As expected Hjorvard and Sigrlinn produces a son, big, beautiful and taciturn. None of the names given to him fasten on him. Then in the stage direction way dialogues are most often introduced in Eddic texts we are told: He sat on a hill. He saw nine Valkyries riding and one was the noblest. She said:
In the small dialogue that follows this Valkyrie calls the boy Helgi. She tells him where he can find a good sword and since the reader hasn’t yet been told in the strophes, this section ends in prose announcing that the helpful Valkyrie is called Sváva, her father being King Eylime.
After this rite of passage when the taciturn teenager becomes a man and adopted by the young Valkyrie, he pulls himself together and criticizes his father for not having stopped Rodmar when Svavaland was wasted. Hjorvard, who seems to be a cunning coward, immediately gives Helgi enough men to revenge his grandfather Svavner. Whatever the outcome when Helgi turns Beowulfian, travelling the country solving problems by killing things, Hjorvard will benefit. Helgi collects the sword, sets out together with Atli, who else, and slays Rodmar. This is the beginning of his great deeds.
So far the persons responsible for making Helgi a man have been presented. The strophes have been no more than interesting quotes of direct speech from epic narratives. The prose on the other hand has created a framework for the poetic fragments.
The next section consists of 19 strophes, a dialogue interrupted by prose, between the evil giantess Hrimgerd, loyal old Atli and capable young Helgi. Touring Norwegian fjords doing their deeds Atli and Helgi have killed the giant Hata a horrible and habitual bride abductor. Afterwards in the night when Helgi, Atli and his men are on board their ship, and Atli keeps watch while the others are sleeping, Hata’s daughter Hrimgerd tries to lure Atli ashore. This time he wisely stays on board and together with Helgi they quarrel with Hrimgerd until it dawns and she, being a troll, is petrified.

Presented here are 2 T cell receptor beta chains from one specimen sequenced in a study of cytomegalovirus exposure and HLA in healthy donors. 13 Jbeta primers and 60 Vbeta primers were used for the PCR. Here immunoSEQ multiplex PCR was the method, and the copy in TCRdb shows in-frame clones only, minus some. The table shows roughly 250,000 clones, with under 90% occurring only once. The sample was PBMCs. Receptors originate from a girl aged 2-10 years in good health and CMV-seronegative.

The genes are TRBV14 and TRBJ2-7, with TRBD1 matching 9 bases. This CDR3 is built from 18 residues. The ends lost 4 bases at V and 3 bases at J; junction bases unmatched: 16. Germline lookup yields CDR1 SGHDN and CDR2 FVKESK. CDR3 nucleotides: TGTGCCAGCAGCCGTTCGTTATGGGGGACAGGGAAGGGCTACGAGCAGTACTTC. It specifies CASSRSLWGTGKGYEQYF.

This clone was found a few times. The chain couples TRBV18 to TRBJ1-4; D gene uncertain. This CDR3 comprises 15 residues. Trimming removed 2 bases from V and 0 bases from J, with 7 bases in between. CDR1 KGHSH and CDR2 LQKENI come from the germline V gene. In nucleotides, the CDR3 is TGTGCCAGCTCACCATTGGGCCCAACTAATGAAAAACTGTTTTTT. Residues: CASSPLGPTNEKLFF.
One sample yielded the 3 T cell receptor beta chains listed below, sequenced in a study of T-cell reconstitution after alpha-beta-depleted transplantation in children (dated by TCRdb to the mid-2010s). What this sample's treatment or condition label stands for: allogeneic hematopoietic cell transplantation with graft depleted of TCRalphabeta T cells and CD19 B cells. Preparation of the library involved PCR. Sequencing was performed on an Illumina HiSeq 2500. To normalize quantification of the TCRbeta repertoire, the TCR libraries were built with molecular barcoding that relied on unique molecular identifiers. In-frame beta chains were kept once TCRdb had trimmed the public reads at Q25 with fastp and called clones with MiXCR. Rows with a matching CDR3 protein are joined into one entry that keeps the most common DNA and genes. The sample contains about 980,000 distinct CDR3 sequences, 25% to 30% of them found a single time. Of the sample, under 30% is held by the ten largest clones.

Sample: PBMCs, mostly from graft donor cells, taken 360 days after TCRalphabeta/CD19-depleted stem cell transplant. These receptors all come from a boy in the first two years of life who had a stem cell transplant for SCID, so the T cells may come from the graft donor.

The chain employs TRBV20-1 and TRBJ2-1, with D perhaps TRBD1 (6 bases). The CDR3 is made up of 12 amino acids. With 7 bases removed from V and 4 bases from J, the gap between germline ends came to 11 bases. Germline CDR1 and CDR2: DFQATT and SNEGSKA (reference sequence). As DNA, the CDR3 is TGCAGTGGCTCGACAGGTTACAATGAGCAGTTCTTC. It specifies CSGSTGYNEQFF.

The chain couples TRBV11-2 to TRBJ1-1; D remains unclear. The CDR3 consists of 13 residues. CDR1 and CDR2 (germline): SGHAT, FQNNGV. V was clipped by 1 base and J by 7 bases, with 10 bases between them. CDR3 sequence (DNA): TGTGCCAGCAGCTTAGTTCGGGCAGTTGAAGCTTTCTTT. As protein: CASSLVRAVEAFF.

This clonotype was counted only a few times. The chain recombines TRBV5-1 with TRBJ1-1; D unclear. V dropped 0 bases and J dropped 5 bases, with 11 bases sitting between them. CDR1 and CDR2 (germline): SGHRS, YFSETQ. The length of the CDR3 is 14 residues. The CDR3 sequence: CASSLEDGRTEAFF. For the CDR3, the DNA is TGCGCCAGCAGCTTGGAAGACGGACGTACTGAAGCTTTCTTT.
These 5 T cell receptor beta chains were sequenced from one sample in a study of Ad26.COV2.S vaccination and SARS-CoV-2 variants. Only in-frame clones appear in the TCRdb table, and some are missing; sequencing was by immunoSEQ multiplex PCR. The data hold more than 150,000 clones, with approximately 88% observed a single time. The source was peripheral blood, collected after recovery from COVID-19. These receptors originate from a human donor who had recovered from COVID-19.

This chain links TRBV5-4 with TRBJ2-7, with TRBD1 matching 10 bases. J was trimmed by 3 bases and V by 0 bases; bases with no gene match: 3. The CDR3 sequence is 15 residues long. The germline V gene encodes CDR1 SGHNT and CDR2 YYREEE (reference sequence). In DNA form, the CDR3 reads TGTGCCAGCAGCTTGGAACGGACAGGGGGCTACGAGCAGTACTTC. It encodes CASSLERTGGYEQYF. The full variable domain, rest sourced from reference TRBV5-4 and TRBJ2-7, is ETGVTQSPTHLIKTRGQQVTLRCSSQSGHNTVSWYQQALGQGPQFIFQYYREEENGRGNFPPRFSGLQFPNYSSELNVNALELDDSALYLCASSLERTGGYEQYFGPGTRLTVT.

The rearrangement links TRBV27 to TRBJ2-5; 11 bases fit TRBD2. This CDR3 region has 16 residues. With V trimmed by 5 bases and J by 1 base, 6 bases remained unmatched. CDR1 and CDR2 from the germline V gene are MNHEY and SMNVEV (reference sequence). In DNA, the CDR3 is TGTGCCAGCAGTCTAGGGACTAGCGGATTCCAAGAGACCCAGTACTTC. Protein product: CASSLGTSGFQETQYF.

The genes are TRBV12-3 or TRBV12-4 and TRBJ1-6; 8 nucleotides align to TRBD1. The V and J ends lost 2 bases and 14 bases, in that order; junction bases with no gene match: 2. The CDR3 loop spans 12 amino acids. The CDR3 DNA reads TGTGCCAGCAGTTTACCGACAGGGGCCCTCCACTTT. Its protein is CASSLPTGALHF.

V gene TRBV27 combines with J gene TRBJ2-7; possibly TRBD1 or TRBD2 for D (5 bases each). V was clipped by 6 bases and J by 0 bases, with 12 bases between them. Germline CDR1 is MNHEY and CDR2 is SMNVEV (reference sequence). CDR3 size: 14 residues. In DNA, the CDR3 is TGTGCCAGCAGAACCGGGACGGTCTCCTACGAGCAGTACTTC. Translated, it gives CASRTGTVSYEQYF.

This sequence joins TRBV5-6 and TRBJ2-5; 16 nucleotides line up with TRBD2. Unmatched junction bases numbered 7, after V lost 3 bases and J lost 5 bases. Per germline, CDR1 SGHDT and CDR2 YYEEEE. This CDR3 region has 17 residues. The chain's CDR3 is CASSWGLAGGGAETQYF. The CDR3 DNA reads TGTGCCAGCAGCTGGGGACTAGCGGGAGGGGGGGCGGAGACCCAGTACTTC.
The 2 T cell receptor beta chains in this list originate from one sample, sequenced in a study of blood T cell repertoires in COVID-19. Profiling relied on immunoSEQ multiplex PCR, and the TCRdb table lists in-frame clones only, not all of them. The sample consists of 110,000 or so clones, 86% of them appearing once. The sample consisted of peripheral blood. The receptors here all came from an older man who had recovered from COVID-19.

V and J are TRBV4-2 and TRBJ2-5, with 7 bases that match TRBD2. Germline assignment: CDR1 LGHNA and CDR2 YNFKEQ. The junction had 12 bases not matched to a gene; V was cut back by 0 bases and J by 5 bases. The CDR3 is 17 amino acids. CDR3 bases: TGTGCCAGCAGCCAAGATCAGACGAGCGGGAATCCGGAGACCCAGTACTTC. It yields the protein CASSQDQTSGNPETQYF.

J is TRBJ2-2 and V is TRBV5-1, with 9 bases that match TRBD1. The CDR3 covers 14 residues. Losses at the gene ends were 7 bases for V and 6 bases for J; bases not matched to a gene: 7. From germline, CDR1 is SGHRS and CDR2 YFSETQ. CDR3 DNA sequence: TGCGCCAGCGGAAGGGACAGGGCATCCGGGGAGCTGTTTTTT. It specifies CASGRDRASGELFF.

In the standard carrier of a mythological king Helgi has reached the point where he has shown good strategic sense on top of bravery, righteousness, good looks and a taciturn childhood. Consequently, Helgi is ready to become a king.
It is obvious that Helgi and Atli, Sváva and Hrimgerd as well as Hjorvard and Hata constitute complementary pairs. The two kings, man and giant, are obviously mostly interested in beautiful young women and of the two young but violent women Sváva is the righteous one while Hrimgerd is the over sexualized monster. The male pair – the old retainer and the young prince – is not unheard of either. There’s a touch of Falstaff and Prince Hal when Atli and Helgi wrangle with Hrimgerd. However, in the process of making Helgi a king, Atli develops from the daring young man who leaves his night watch to the loyal old retainer who doesn’t.
Significantly, Helgi, who must have an H-name like his half-brothers and their father, is called just that: Helgi – the holy one (he who is dedicated to the gods) by Sváva who is the equivalent of a God sent angel. His father the powerful Hjorvard—the sword guardian, moreover, is not as good as Hegli.
The long 19 strophe-dialogue in which Helgi gets the last word, calls for minor epic continuation or why not just another break and a new prose section jumping to the next predictable stop in Helgi’s life.
So, when Helgi passes by King Eylime’ court he asks to marry Sváva and since they love each other they are betrothed. He continues to fight and she doesn’t stop being a Valkyrie. Everything seems prosperous! But then Hedin, Helgi’s half-brother, meets a witch riding on a wolf on Yule-eve. She bauð fylgð sína Heðni—offered Hedin her help, but Hedin just cries out ‘No!’ stupidly giving the witch a reason to get annoyed and curse him. Yule-eve rituals eating pork and sharing a mead cup includes a serious New Year’s resolution, Consequently, Hedin being cursed and bent by magic, vows that he shall gain Sváva for himself. Having sworn, Hedin is devastated by his pledge and seeks out Helgi who is campaigning in the southern part of the country. And we the readers are in for another fragment of a dialogue, five strophes, between Hedin and Helgi.